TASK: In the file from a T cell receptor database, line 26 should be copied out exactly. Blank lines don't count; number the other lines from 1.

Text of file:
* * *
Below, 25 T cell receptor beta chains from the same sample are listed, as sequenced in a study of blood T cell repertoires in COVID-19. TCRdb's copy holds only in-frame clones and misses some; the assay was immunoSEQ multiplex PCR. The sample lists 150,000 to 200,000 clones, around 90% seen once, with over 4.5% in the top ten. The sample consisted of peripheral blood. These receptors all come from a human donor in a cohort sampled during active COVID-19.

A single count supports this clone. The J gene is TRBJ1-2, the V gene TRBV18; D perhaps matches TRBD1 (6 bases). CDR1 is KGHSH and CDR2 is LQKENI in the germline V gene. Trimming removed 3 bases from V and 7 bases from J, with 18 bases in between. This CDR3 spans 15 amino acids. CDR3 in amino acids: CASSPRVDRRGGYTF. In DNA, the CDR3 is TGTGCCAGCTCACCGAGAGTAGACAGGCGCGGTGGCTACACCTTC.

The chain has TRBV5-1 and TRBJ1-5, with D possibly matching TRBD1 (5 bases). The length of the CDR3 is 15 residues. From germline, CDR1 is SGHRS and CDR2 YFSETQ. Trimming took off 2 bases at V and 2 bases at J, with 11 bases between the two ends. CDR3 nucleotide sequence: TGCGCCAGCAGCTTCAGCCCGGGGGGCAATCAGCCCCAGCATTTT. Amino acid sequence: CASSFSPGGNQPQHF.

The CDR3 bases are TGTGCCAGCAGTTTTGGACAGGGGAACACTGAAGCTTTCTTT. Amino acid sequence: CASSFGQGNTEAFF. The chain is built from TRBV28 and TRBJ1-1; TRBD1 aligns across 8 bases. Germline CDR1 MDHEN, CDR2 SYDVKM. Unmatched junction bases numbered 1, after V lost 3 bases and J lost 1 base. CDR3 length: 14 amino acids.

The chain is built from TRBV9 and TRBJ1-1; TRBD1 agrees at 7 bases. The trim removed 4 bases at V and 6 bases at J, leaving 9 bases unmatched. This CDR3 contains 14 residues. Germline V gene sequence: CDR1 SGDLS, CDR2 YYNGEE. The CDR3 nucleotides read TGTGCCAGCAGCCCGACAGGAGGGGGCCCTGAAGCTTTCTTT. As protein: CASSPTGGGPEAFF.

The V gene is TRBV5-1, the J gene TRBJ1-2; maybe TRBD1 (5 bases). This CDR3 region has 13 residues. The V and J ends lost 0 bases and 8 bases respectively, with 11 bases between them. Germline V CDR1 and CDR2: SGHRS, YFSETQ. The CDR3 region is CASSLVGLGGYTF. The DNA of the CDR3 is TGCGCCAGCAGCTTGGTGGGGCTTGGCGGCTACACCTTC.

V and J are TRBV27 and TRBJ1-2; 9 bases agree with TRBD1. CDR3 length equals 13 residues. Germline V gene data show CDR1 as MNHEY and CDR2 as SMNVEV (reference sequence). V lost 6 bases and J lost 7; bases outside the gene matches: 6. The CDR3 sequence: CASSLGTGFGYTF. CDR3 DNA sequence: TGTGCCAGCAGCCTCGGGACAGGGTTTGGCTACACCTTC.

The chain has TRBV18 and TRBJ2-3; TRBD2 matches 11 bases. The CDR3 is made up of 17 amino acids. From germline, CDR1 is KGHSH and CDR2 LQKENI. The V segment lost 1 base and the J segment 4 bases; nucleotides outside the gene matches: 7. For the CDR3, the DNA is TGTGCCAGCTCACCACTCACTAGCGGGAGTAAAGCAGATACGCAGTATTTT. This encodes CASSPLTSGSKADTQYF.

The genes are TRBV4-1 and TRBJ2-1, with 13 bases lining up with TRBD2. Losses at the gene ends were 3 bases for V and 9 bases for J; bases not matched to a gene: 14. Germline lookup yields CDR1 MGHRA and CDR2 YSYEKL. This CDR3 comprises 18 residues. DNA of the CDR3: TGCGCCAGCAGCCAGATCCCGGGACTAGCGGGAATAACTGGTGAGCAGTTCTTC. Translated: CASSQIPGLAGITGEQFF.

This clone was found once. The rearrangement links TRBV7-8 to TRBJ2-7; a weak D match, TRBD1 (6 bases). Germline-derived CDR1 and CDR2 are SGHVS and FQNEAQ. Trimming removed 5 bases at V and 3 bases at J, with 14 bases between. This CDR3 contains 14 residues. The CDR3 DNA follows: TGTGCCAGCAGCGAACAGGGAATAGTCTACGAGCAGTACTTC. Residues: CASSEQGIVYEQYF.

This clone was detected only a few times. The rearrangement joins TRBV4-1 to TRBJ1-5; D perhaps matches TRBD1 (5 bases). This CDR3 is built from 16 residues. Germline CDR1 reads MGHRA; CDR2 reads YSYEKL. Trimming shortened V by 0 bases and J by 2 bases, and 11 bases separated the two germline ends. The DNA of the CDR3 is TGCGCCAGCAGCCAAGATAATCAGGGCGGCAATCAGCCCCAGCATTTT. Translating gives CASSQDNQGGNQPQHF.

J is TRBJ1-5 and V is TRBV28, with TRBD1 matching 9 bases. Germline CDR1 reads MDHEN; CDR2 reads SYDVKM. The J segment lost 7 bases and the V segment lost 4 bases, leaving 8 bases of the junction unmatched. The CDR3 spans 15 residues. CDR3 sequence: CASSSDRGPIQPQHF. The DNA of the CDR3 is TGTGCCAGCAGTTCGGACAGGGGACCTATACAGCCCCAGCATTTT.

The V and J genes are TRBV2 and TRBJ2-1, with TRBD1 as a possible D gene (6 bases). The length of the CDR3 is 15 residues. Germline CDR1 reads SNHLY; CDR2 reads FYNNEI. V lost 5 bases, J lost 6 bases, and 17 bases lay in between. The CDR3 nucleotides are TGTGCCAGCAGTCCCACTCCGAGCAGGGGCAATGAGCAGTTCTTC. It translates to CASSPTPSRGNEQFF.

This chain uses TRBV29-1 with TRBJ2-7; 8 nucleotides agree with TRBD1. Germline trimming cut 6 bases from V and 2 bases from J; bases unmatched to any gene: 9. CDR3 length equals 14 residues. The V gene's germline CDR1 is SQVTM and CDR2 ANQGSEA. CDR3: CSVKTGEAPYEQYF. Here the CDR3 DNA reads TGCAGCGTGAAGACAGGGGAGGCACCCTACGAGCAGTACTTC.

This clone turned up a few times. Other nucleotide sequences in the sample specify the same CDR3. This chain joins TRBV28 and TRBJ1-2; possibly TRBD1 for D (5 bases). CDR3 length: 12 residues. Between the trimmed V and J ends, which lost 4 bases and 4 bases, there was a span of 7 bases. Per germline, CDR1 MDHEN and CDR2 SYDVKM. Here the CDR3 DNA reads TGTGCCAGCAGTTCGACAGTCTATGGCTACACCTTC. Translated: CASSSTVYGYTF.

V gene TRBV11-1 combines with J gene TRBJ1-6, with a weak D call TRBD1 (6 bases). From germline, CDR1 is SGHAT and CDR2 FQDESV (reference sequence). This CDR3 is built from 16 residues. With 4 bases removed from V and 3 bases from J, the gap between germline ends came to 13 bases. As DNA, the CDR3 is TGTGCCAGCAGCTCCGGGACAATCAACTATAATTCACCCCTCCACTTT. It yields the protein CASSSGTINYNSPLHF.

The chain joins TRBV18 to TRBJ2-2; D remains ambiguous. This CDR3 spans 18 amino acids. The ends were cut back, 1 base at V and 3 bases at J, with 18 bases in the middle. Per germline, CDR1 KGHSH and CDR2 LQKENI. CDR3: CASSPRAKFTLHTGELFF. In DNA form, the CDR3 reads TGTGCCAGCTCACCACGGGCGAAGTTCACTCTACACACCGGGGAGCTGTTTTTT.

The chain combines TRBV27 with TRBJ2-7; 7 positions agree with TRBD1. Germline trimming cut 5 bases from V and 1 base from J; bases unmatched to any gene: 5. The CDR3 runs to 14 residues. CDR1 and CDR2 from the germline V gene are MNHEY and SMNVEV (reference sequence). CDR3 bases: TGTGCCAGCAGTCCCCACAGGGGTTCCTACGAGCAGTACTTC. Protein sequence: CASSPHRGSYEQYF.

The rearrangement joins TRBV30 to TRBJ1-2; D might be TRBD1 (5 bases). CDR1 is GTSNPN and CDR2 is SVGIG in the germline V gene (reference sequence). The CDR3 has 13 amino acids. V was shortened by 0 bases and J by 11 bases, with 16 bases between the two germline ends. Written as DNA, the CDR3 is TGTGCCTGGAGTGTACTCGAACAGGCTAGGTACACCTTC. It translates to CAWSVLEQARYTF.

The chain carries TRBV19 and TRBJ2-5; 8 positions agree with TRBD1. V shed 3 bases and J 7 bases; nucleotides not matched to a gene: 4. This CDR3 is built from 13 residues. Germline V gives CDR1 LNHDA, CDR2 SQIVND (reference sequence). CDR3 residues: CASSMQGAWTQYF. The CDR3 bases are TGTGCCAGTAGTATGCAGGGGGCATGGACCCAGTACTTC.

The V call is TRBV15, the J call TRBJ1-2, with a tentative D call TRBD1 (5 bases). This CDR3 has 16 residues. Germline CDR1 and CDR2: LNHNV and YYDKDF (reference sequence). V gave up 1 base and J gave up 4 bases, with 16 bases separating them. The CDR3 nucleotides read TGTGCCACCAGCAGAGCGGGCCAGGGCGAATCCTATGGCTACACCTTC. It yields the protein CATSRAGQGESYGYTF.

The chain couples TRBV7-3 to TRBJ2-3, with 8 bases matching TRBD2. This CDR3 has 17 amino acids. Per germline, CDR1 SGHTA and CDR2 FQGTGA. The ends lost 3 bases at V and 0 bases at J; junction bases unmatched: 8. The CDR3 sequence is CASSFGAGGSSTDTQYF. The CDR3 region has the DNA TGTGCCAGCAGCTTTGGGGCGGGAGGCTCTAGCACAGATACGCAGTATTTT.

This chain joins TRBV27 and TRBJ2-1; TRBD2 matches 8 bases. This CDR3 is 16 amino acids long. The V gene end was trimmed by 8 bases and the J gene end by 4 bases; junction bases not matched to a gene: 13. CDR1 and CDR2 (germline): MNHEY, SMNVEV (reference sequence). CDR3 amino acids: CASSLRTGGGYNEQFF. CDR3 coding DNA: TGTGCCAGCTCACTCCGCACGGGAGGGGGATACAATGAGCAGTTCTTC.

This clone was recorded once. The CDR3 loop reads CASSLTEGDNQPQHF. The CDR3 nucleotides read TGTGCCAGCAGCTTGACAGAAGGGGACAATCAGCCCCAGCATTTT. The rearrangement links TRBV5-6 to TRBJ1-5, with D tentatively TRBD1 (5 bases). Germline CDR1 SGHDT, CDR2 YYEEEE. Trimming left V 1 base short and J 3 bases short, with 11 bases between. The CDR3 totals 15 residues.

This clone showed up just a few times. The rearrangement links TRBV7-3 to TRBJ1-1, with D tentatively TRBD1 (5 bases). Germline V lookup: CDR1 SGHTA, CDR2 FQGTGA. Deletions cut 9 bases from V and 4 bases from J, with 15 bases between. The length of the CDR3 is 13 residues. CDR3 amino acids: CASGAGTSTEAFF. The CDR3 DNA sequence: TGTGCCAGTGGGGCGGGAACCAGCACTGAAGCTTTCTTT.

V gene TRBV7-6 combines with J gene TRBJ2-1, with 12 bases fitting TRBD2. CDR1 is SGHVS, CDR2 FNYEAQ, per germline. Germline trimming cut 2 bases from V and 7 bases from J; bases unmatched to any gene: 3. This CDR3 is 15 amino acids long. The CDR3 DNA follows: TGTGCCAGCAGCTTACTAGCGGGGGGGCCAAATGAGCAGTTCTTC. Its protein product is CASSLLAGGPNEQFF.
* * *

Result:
V gene TRBV7-6 combines with J gene TRBJ2-1, with 12 bases fitting TRBD2. CDR1 is SGHVS, CDR2 FNYEAQ, per germline. Germline trimming cut 2 bases from V and 7 bases from J; bases unmatched to any gene: 3. This CDR3 is 15 amino acids long. The CDR3 DNA follows: TGTGCCAGCAGCTTACTAGCGGGGGGGCCAAATGAGCAGTTCTTC. Its protein product is CASSLLAGGPNEQFF.